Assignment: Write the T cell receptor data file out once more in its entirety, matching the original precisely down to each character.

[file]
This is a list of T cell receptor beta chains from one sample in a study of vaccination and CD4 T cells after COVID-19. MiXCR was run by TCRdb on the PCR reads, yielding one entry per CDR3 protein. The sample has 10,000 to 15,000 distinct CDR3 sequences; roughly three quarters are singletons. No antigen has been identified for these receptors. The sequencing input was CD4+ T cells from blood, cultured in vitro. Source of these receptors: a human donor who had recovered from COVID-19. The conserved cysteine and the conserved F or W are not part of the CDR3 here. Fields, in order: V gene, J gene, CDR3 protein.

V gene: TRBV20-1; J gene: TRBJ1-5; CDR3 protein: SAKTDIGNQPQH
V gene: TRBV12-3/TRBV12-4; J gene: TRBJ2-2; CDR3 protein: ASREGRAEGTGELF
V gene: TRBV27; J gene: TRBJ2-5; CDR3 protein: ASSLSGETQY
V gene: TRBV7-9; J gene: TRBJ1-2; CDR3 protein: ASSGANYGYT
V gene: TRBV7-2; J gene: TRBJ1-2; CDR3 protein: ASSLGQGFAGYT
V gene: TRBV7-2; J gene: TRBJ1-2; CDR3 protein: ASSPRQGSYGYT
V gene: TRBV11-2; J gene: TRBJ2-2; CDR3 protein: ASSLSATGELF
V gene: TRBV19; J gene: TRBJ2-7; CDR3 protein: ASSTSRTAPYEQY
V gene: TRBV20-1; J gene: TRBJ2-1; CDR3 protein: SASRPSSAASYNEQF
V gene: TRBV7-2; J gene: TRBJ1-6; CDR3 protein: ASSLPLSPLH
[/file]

This is a list of T cell receptor beta chains from one sample in a study of vaccination and CD4 T cells after COVID-19. MiXCR was run by TCRdb on the PCR reads, yielding one entry per CDR3 protein. The sample has 10,000 to 15,000 distinct CDR3 sequences; roughly three quarters are singletons. No antigen has been identified for these receptors. The sequencing input was CD4+ T cells from blood, cultured in vitro. Source of these receptors: a human donor who had recovered from COVID-19. The conserved cysteine and the conserved F or W are not part of the CDR3 here. Fields, in order: V gene, J gene, CDR3 protein.

V gene: TRBV20-1; J gene: TRBJ1-5; CDR3 protein: SAKTDIGNQPQH
V gene: TRBV12-3/TRBV12-4; J gene: TRBJ2-2; CDR3 protein: ASREGRAEGTGELF
V gene: TRBV27; J gene: TRBJ2-5; CDR3 protein: ASSLSGETQY
V gene: TRBV7-9; J gene: TRBJ1-2; CDR3 protein: ASSGANYGYT
V gene: TRBV7-2; J gene: TRBJ1-2; CDR3 protein: ASSLGQGFAGYT
V gene: TRBV7-2; J gene: TRBJ1-2; CDR3 protein: ASSPRQGSYGYT
V gene: TRBV11-2; J gene: TRBJ2-2; CDR3 protein: ASSLSATGELF
V gene: TRBV19; J gene: TRBJ2-7; CDR3 protein: ASSTSRTAPYEQY
V gene: TRBV20-1; J gene: TRBJ2-1; CDR3 protein: SASRPSSAASYNEQF
V gene: TRBV7-2; J gene: TRBJ1-6; CDR3 protein: ASSLPLSPLH